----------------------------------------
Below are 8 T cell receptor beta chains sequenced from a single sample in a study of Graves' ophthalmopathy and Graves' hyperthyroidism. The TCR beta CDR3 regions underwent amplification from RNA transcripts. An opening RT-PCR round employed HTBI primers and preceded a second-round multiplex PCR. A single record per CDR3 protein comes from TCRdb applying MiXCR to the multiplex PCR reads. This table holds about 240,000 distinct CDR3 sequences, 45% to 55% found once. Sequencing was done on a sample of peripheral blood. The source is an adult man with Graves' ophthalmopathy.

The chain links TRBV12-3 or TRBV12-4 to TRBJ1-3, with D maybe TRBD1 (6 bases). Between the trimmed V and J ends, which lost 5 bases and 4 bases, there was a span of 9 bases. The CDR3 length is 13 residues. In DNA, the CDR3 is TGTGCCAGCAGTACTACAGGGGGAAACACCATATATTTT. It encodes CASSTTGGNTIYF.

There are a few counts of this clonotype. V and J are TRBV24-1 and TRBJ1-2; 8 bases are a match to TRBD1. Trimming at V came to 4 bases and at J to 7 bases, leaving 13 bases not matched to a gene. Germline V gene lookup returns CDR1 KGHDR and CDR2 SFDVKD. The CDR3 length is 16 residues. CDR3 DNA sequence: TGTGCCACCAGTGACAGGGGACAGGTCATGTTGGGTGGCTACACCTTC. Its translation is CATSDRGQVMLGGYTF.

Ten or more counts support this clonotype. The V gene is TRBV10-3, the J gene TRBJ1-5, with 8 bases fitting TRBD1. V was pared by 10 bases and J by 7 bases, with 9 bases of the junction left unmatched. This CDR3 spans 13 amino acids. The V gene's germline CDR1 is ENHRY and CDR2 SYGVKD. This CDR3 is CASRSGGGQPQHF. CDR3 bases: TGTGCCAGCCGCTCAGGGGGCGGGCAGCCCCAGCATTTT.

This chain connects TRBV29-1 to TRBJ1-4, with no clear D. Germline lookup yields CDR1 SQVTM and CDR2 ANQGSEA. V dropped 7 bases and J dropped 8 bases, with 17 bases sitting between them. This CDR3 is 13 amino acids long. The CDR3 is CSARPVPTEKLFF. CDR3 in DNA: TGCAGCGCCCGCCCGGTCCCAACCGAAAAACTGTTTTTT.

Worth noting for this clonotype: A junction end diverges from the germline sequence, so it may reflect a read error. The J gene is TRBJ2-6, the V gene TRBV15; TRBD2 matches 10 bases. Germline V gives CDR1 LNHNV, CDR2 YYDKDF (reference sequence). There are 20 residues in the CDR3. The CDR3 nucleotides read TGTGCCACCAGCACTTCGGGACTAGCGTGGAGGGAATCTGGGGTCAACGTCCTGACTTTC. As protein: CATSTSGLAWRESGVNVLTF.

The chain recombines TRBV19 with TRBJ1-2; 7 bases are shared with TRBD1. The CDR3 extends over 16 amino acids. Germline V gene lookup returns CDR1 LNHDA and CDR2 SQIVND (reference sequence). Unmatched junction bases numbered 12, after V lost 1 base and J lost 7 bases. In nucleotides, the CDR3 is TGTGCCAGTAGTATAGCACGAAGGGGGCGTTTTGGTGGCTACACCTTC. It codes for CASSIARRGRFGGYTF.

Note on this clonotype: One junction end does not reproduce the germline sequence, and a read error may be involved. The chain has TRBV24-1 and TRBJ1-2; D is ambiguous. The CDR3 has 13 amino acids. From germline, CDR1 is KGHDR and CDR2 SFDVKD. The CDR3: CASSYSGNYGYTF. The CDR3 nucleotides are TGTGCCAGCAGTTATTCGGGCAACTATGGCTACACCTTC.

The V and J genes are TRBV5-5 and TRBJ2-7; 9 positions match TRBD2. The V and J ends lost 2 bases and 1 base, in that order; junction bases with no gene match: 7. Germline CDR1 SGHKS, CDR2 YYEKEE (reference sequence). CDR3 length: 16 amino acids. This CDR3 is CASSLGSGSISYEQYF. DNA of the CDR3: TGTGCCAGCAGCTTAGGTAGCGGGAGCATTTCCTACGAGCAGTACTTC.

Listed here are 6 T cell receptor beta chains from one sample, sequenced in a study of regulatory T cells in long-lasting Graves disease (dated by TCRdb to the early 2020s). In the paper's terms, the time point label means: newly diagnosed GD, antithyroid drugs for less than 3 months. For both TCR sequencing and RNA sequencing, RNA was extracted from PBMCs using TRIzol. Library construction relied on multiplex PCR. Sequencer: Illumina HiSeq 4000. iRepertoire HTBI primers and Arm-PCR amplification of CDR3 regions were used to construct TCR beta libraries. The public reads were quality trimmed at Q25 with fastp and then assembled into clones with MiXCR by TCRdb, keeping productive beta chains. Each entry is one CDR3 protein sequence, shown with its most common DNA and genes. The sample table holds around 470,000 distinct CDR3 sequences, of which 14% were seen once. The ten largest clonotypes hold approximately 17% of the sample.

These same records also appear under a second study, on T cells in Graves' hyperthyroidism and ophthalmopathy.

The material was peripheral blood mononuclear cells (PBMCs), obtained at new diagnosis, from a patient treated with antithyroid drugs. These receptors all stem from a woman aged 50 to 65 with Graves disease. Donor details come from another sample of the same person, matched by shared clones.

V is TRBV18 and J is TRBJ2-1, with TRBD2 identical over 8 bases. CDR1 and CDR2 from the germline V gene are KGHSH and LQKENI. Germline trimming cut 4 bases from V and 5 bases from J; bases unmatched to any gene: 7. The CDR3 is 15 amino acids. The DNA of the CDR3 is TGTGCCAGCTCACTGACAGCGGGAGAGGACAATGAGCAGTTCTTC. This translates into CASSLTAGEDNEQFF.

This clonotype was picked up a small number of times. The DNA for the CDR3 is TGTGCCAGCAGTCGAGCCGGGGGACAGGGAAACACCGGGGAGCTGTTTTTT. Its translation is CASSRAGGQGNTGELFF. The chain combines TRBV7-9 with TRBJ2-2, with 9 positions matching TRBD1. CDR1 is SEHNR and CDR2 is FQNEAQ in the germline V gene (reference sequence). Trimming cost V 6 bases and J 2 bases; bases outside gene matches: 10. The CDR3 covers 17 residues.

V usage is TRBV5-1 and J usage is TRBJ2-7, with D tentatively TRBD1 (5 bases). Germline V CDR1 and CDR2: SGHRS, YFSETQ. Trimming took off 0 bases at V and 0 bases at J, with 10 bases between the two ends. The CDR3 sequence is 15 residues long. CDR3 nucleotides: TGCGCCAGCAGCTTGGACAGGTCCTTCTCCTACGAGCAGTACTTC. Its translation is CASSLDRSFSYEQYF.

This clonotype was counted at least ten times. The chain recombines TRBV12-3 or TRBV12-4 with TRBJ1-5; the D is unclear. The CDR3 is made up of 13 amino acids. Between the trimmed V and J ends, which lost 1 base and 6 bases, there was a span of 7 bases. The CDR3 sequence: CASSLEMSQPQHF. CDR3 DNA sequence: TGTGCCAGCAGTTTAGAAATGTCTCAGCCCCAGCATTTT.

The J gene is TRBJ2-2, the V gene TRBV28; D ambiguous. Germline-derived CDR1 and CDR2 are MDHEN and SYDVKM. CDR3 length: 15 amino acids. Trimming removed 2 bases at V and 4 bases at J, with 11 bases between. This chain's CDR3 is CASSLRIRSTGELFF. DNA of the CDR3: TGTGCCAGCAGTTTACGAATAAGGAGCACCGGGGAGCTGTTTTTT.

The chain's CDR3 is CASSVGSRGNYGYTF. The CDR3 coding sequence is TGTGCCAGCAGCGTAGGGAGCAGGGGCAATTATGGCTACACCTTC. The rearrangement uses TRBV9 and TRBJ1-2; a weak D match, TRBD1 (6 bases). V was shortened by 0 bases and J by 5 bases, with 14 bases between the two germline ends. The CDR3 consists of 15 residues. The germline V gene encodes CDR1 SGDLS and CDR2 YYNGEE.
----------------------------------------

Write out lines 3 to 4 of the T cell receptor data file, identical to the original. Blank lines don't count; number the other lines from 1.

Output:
There are a few counts of this clonotype. V and J are TRBV24-1 and TRBJ1-2; 8 bases are a match to TRBD1. Trimming at V came to 4 bases and at J to 7 bases, leaving 13 bases not matched to a gene. Germline V gene lookup returns CDR1 KGHDR and CDR2 SFDVKD. The CDR3 length is 16 residues. CDR3 DNA sequence: TGTGCCACCAGTGACAGGGGACAGGTCATGTTGGGTGGCTACACCTTC. Its translation is CATSDRGQVMLGGYTF.

Ten or more counts support this clonotype. The V gene is TRBV10-3, the J gene TRBJ1-5, with 8 bases fitting TRBD1. V was pared by 10 bases and J by 7 bases, with 9 bases of the junction left unmatched. This CDR3 spans 13 amino acids. The V gene's germline CDR1 is ENHRY and CDR2 SYGVKD. This CDR3 is CASRSGGGQPQHF. CDR3 bases: TGTGCCAGCCGCTCAGGGGGCGGGCAGCCCCAGCATTTT.